MINNEAPOLIS — Chanting the name of Amir Locke, a large crowd of protesters marched in frigid weather in downtown Minneapolis on Saturday to voice exasperation and anger over the conduct of law enforcement officers, nearly two years after the murder of George Floyd.
Locke, 22, was fatally shot in an early morning raid at an apartment complex Wednesday when a SWAT team for the Minneapolis Police Department carried out a search warrant for police in nearby St. Paul involving a homicide.
Locke was not named as a suspect in the warrant, according to authorities. Nor was he a resident of the apartment, according to Jeff Storms, a lawyer representing Locke’s family, who said that Locke was staying there with a cousin.
“Say his name!” shouted protesters, who, marching together, spanned more than one city block as they walked to the police station in the 1st Precinct. Some carried signs that read “Justice for Amir Locke and All Stolen Lives” and “Stop the War on Black America!”
Tensions over racial justice and police violence were already elevated in the Twin Cities before the death of Locke, who was Black. The federal trial against the three former Minneapolis police officers who stood by as Derek Chauvin, their superior officer, knelt on Floyd’s neck has been underway since Jan. 24.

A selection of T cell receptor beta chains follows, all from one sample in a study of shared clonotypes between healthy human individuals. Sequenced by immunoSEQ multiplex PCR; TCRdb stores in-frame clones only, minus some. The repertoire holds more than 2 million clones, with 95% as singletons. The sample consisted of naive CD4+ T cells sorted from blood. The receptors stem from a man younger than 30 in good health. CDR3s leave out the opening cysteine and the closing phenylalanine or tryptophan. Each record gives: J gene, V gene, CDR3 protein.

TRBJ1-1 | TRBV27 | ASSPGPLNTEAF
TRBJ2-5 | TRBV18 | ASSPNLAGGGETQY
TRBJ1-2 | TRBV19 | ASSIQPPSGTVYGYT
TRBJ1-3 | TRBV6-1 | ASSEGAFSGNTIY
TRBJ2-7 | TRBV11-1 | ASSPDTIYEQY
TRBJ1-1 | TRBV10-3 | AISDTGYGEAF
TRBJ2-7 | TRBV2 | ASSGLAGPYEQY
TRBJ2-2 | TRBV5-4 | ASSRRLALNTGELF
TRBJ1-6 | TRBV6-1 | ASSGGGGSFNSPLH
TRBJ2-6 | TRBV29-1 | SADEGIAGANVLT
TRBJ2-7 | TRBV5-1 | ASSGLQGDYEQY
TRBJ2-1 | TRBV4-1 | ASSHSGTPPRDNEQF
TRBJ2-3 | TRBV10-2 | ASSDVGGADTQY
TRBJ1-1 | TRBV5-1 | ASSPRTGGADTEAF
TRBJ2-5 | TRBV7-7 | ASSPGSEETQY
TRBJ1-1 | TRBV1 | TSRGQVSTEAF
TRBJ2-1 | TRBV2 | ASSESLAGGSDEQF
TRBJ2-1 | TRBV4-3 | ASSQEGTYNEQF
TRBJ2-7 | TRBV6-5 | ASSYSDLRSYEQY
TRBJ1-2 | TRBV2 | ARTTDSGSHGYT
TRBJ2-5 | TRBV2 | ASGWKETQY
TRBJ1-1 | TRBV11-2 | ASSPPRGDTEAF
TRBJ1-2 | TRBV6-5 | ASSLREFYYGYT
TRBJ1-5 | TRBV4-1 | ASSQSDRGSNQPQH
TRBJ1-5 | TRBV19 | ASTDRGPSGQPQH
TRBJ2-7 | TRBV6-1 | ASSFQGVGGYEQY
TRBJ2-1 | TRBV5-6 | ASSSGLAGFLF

The protest Saturday, which was peaceful, followed a car protest in downtown Minneapolis on Friday night in which a caravan of vehicles blocked traffic.
A graphic and brief body camera video of the raid involving Locke released by the Minneapolis Police Department on Thursday night shows an officer quietly turning a key in the apartment door before officers enter the apartment and begin to shout.
“Police! Search warrant!” they yell.
One officer kicked the back of the couch, where Locke was huddled under a blanket, jarring Locke and making a gun visible. Police fired at least three times in response.
Locke died of multiple gunshot wounds, according to the Hennepin County medical examiner.
Jeanelle Austin attended the protest draped in a white comforter not unlike the blanket Locke had over him when he was killed.
“I don’t know what today will bring,” she said. “But we need something different. We can’t keep continuing with more of the same. We’re dying.”
Many of the attendees Saturday indicated they had been actively involved in the racial justice demonstrations in the Twin Cities after the murder of Floyd. Joseph Kebbekus and Sam Foerderer, both 23, said they had marched in demonstrations in 2020.
“We were kind of hopeful to see things change,” Kebbekus said. “But clearly nothing has, and so we wanted to make sure to continue to come out.”
Speaking at the protest, Andre Locke, Amir Locke’s father, called for peace as he mourned his son. “He was responsible. He didn’t deserve to have his life taken from him the way that it was,” he said. “Why couldn’t my son bury me?”